By definition, true synthetic oils are formulated from small molecules subjected to a chemical reaction. Perhaps the oldest process is known as the “Fischer-Tropsch process” that converts carbon dioxide, carbon monoxide and methane into liquid hydrocarbons. This was, in fact, the process originally developed and used by the Germans during World War II to supplement limited supplies of crude oil.
By taking the short chain hydrocarbons thus synthetically created, and polymerizing them into longer single chain hydrocarbons, synthetic oils with controllable performance characteristics can be created.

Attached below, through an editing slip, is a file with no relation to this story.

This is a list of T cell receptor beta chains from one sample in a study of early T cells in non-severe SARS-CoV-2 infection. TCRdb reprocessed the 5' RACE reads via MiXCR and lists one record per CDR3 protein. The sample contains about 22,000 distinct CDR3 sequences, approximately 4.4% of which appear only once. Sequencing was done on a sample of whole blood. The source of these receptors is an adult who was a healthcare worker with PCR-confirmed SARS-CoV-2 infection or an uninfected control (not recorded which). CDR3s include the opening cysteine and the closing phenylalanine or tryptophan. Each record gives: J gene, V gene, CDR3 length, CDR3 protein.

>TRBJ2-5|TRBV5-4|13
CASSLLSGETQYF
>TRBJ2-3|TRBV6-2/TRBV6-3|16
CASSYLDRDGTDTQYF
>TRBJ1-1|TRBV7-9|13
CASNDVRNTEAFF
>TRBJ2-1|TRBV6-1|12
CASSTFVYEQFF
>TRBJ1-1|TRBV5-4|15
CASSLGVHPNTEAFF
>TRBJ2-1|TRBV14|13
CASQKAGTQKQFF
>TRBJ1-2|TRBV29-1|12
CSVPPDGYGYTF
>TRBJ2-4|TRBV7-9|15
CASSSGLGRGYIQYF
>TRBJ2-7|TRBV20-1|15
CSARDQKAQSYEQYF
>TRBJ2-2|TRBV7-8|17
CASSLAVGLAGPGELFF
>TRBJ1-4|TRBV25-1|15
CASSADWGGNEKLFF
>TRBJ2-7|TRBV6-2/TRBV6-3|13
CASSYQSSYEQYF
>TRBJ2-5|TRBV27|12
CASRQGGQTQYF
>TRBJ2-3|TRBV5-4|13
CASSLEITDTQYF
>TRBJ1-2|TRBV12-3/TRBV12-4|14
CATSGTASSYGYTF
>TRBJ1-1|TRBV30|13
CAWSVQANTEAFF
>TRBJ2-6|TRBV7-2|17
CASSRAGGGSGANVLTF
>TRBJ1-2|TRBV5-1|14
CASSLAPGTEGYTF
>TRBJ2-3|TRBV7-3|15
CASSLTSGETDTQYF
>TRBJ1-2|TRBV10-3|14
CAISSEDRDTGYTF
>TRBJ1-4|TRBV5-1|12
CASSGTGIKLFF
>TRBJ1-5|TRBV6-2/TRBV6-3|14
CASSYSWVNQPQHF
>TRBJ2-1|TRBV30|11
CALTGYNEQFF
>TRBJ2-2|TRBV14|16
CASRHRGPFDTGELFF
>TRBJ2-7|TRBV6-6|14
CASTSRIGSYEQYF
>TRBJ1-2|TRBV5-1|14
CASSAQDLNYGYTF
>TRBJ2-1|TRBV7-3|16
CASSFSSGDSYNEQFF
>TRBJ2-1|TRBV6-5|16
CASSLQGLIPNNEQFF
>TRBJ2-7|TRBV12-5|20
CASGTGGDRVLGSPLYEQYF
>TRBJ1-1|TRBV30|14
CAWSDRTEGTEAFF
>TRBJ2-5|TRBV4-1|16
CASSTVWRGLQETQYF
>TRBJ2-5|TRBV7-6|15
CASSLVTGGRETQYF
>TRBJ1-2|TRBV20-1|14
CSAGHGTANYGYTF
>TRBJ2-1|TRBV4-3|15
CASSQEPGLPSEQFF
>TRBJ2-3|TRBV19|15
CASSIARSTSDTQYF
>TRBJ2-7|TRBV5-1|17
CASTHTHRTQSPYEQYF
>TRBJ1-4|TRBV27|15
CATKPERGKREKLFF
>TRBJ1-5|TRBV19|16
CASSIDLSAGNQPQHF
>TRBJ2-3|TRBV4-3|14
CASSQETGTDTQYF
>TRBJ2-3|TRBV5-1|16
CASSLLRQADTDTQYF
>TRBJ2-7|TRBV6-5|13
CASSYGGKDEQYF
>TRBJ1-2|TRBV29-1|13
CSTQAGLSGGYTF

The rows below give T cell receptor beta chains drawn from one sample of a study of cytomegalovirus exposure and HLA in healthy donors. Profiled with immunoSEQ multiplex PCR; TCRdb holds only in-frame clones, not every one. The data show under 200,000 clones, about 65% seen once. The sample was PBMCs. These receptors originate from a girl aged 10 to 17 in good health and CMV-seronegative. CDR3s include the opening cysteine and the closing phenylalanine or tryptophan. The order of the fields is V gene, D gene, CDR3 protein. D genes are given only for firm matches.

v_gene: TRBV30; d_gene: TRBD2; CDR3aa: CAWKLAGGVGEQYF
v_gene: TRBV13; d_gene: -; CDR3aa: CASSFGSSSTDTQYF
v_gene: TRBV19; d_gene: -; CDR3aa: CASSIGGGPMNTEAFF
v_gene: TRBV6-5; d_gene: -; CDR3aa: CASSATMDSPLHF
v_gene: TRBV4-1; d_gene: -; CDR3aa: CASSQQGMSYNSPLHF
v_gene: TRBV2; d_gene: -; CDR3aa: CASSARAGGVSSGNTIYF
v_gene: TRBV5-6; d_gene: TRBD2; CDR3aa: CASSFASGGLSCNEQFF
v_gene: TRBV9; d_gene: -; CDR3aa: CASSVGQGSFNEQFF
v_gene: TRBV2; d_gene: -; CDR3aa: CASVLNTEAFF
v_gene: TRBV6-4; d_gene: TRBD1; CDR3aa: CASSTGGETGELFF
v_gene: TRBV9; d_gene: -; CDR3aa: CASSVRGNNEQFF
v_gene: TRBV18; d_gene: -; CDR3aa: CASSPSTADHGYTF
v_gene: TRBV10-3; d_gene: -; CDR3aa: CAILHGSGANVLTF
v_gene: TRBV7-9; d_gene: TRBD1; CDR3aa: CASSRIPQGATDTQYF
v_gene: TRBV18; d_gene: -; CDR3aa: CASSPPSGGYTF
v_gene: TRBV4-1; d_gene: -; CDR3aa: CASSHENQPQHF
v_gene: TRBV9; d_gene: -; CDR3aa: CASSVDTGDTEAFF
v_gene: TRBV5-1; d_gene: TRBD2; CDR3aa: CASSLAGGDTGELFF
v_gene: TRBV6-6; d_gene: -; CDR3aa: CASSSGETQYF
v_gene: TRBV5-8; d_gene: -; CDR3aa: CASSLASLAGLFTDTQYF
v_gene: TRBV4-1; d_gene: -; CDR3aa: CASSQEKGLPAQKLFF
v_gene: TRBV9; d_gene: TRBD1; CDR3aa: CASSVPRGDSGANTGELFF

While it is easy to focus on synthetic forms of petroleum oils, we would be remiss in not including other forms of synthetics wherein the hydrogen (as in hydrocarbon) is replaced with fluorine (as in fluorocarbon) to produce a synthetic oil most commonly used in vacuum pumps. These fluorocarbon oils (e.g. DuPont Krytox) are exceptionally stable with very low vapor pressures making them ideal for high temperature and low pressure applications such as in aerospace.